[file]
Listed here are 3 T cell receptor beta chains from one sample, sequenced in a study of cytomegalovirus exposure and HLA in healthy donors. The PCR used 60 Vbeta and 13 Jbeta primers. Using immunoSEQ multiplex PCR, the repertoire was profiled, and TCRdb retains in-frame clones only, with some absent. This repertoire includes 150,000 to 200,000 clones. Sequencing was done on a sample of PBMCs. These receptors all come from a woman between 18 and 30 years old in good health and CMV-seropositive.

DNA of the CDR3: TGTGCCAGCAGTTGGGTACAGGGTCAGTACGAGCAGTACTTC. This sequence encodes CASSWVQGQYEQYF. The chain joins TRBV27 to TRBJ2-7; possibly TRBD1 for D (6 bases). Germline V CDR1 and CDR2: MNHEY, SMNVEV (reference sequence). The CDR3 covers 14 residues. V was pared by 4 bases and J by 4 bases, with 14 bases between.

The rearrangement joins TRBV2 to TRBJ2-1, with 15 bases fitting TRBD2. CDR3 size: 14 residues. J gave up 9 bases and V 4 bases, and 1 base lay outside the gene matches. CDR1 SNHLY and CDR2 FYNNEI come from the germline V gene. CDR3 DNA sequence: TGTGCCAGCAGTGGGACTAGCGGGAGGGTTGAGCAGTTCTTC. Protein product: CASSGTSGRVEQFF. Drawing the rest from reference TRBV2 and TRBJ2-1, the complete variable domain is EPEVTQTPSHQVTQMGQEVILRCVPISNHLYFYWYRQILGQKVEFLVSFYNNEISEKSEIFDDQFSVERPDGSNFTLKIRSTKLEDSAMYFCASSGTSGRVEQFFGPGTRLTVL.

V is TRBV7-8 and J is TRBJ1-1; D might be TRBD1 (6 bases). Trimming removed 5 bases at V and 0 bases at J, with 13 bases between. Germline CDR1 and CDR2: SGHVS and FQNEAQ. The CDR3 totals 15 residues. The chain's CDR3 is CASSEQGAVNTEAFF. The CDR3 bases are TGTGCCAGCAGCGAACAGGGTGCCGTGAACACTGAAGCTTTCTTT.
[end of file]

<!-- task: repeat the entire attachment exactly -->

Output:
Listed here are 3 T cell receptor beta chains from one sample, sequenced in a study of cytomegalovirus exposure and HLA in healthy donors. The PCR used 60 Vbeta and 13 Jbeta primers. Using immunoSEQ multiplex PCR, the repertoire was profiled, and TCRdb retains in-frame clones only, with some absent. This repertoire includes 150,000 to 200,000 clones. Sequencing was done on a sample of PBMCs. These receptors all come from a woman between 18 and 30 years old in good health and CMV-seropositive.

DNA of the CDR3: TGTGCCAGCAGTTGGGTACAGGGTCAGTACGAGCAGTACTTC. This sequence encodes CASSWVQGQYEQYF. The chain joins TRBV27 to TRBJ2-7; possibly TRBD1 for D (6 bases). Germline V CDR1 and CDR2: MNHEY, SMNVEV (reference sequence). The CDR3 covers 14 residues. V was pared by 4 bases and J by 4 bases, with 14 bases between.

The rearrangement joins TRBV2 to TRBJ2-1, with 15 bases fitting TRBD2. CDR3 size: 14 residues. J gave up 9 bases and V 4 bases, and 1 base lay outside the gene matches. CDR1 SNHLY and CDR2 FYNNEI come from the germline V gene. CDR3 DNA sequence: TGTGCCAGCAGTGGGACTAGCGGGAGGGTTGAGCAGTTCTTC. Protein product: CASSGTSGRVEQFF. Drawing the rest from reference TRBV2 and TRBJ2-1, the complete variable domain is EPEVTQTPSHQVTQMGQEVILRCVPISNHLYFYWYRQILGQKVEFLVSFYNNEISEKSEIFDDQFSVERPDGSNFTLKIRSTKLEDSAMYFCASSGTSGRVEQFFGPGTRLTVL.

V is TRBV7-8 and J is TRBJ1-1; D might be TRBD1 (6 bases). Trimming removed 5 bases at V and 0 bases at J, with 13 bases between. Germline CDR1 and CDR2: SGHVS and FQNEAQ. The CDR3 totals 15 residues. The chain's CDR3 is CASSEQGAVNTEAFF. The CDR3 bases are TGTGCCAGCAGCGAACAGGGTGCCGTGAACACTGAAGCTTTCTTT.